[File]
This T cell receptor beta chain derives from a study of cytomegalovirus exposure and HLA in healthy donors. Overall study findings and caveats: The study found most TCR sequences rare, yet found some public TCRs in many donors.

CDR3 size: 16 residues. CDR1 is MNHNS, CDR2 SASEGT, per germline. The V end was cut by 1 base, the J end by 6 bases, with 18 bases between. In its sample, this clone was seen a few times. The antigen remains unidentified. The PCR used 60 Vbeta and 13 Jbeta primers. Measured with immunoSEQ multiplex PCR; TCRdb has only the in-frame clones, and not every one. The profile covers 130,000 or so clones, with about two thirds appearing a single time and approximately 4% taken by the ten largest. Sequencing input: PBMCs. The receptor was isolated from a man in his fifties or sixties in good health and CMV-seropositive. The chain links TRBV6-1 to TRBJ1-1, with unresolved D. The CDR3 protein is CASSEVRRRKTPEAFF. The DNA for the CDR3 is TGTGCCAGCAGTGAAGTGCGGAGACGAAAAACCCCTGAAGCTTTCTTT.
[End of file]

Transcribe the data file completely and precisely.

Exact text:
This T cell receptor beta chain derives from a study of cytomegalovirus exposure and HLA in healthy donors. Overall study findings and caveats: The study found most TCR sequences rare, yet found some public TCRs in many donors.

CDR3 size: 16 residues. CDR1 is MNHNS, CDR2 SASEGT, per germline. The V end was cut by 1 base, the J end by 6 bases, with 18 bases between. In its sample, this clone was seen a few times. The antigen remains unidentified. The PCR used 60 Vbeta and 13 Jbeta primers. Measured with immunoSEQ multiplex PCR; TCRdb has only the in-frame clones, and not every one. The profile covers 130,000 or so clones, with about two thirds appearing a single time and approximately 4% taken by the ten largest. Sequencing input: PBMCs. The receptor was isolated from a man in his fifties or sixties in good health and CMV-seropositive. The chain links TRBV6-1 to TRBJ1-1, with unresolved D. The CDR3 protein is CASSEVRRRKTPEAFF. The DNA for the CDR3 is TGTGCCAGCAGTGAAGTGCGGAGACGAAAAACCCCTGAAGCTTTCTTT.